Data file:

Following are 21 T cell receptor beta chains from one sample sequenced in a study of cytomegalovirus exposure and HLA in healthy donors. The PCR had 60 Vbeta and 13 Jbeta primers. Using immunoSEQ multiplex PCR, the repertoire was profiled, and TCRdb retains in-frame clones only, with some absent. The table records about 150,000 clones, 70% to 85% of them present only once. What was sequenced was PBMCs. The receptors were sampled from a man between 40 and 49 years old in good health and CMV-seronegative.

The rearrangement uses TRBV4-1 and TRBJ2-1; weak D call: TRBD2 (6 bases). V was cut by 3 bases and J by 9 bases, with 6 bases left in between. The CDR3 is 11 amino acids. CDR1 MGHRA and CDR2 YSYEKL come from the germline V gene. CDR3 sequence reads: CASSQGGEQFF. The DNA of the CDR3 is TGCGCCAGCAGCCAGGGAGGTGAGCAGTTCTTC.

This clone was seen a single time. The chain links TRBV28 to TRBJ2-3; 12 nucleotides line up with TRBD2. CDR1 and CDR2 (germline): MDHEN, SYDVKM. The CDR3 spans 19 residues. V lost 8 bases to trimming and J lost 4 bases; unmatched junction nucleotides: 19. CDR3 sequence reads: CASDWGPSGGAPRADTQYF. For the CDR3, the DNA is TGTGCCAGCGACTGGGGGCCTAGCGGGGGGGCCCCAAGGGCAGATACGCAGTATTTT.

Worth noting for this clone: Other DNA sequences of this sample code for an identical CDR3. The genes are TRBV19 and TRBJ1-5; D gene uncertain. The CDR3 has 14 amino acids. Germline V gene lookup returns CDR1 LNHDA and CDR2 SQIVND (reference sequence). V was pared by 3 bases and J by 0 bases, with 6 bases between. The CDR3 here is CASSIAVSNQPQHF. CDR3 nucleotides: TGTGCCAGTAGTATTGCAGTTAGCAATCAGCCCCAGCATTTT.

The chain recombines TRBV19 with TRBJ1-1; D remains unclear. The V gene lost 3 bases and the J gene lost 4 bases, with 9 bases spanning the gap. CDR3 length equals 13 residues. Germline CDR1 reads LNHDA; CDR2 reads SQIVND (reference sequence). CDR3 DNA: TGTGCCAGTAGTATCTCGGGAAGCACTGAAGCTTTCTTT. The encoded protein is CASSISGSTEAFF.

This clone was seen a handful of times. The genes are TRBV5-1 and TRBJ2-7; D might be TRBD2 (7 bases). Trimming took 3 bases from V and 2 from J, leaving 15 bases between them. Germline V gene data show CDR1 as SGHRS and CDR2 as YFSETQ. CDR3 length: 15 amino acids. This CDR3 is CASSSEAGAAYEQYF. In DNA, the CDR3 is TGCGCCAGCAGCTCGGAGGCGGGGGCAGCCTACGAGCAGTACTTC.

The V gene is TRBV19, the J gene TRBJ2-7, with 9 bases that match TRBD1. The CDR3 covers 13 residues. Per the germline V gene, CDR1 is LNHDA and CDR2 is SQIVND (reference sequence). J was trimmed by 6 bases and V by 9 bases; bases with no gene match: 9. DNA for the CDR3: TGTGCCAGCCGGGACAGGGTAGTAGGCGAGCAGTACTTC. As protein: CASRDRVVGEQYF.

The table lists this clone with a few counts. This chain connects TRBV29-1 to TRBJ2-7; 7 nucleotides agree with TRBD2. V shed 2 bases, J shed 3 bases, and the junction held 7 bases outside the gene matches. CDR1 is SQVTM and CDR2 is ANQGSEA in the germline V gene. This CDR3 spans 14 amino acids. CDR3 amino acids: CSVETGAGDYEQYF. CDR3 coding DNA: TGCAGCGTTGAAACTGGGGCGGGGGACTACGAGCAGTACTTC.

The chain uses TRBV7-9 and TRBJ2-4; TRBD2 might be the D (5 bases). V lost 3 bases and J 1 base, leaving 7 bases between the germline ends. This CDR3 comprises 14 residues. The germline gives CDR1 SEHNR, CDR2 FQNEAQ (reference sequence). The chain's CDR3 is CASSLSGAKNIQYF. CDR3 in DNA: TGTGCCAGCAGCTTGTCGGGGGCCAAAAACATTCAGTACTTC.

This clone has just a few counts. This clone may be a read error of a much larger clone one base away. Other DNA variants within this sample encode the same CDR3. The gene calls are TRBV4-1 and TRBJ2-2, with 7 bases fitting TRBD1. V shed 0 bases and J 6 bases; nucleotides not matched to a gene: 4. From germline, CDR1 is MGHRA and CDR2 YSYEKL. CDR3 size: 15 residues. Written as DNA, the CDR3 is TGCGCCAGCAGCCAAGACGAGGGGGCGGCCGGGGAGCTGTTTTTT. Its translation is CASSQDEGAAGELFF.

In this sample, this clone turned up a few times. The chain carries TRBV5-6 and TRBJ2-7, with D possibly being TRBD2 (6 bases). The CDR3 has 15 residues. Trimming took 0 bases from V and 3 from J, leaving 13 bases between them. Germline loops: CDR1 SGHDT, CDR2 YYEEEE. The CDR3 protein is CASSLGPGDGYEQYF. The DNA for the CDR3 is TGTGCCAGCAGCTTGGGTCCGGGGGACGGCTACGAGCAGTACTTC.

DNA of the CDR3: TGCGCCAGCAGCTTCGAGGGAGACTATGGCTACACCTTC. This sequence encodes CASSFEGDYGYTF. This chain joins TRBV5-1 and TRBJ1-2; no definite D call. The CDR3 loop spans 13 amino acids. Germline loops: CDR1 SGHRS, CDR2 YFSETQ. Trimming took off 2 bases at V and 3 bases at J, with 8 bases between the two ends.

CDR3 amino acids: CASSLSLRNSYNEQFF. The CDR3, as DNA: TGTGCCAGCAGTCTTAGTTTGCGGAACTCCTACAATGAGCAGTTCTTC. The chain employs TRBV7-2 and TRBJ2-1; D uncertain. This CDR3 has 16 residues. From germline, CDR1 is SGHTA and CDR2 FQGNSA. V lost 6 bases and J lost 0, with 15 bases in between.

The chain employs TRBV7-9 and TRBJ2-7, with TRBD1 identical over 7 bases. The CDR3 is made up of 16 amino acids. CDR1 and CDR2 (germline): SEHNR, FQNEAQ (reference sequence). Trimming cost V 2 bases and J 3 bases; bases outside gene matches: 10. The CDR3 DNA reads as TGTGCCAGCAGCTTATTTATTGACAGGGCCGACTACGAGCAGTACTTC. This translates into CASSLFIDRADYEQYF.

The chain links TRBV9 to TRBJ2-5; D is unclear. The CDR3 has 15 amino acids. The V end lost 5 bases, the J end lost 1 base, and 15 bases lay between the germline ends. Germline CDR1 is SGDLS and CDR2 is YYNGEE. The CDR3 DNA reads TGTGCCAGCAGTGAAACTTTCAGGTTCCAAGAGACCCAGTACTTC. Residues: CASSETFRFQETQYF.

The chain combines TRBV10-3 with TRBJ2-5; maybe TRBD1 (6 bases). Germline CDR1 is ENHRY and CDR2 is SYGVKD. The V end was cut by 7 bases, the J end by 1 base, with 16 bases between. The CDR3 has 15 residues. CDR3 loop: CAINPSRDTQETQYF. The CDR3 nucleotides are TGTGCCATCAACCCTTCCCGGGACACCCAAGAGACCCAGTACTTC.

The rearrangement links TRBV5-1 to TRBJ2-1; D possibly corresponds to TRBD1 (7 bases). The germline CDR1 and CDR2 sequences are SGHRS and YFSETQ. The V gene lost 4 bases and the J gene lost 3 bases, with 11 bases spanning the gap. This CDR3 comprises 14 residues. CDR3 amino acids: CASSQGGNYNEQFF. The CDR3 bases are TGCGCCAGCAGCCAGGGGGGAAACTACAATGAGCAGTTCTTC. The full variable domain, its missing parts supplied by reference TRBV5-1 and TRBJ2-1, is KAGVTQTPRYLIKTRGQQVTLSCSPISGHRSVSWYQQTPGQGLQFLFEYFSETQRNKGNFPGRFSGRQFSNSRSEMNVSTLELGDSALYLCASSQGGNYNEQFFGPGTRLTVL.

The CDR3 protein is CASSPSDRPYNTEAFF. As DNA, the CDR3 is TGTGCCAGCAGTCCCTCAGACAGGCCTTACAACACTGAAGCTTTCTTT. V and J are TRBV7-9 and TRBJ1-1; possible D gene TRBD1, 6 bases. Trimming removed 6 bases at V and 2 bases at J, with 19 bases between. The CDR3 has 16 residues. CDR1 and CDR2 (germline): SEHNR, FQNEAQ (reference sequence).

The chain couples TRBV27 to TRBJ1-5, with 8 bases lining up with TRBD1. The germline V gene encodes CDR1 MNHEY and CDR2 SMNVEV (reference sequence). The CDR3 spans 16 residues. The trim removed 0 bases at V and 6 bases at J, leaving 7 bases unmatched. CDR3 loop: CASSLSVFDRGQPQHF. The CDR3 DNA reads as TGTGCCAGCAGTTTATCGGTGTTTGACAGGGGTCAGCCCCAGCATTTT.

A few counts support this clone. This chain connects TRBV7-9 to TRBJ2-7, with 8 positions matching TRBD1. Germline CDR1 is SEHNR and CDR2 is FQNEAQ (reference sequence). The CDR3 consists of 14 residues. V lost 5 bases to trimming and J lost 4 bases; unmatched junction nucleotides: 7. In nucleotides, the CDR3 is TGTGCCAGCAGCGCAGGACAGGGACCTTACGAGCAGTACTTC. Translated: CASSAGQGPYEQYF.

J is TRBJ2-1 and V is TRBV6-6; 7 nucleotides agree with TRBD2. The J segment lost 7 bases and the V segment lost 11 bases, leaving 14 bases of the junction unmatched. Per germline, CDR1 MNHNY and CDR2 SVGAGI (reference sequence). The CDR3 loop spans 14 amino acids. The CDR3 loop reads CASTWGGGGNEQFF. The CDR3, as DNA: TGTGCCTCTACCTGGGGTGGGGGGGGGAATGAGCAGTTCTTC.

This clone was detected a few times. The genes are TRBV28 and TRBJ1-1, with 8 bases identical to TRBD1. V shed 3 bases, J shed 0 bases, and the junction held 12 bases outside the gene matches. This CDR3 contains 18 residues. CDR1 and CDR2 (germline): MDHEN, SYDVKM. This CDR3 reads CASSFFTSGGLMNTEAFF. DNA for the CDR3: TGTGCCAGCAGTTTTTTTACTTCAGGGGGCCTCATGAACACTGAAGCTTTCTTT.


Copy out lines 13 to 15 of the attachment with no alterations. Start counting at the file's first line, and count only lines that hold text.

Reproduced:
CDR3 amino acids: CASSLSLRNSYNEQFF. The CDR3, as DNA: TGTGCCAGCAGTCTTAGTTTGCGGAACTCCTACAATGAGCAGTTCTTC. The chain employs TRBV7-2 and TRBJ2-1; D uncertain. This CDR3 has 16 residues. From germline, CDR1 is SGHTA and CDR2 FQGNSA. V lost 6 bases and J lost 0, with 15 bases in between.

The chain employs TRBV7-9 and TRBJ2-7, with TRBD1 identical over 7 bases. The CDR3 is made up of 16 amino acids. CDR1 and CDR2 (germline): SEHNR, FQNEAQ (reference sequence). Trimming cost V 2 bases and J 3 bases; bases outside gene matches: 10. The CDR3 DNA reads as TGTGCCAGCAGCTTATTTATTGACAGGGCCGACTACGAGCAGTACTTC. This translates into CASSLFIDRADYEQYF.

The chain links TRBV9 to TRBJ2-5; D is unclear. The CDR3 has 15 amino acids. The V end lost 5 bases, the J end lost 1 base, and 15 bases lay between the germline ends. Germline CDR1 is SGDLS and CDR2 is YYNGEE. The CDR3 DNA reads TGTGCCAGCAGTGAAACTTTCAGGTTCCAAGAGACCCAGTACTTC. Residues: CASSETFRFQETQYF.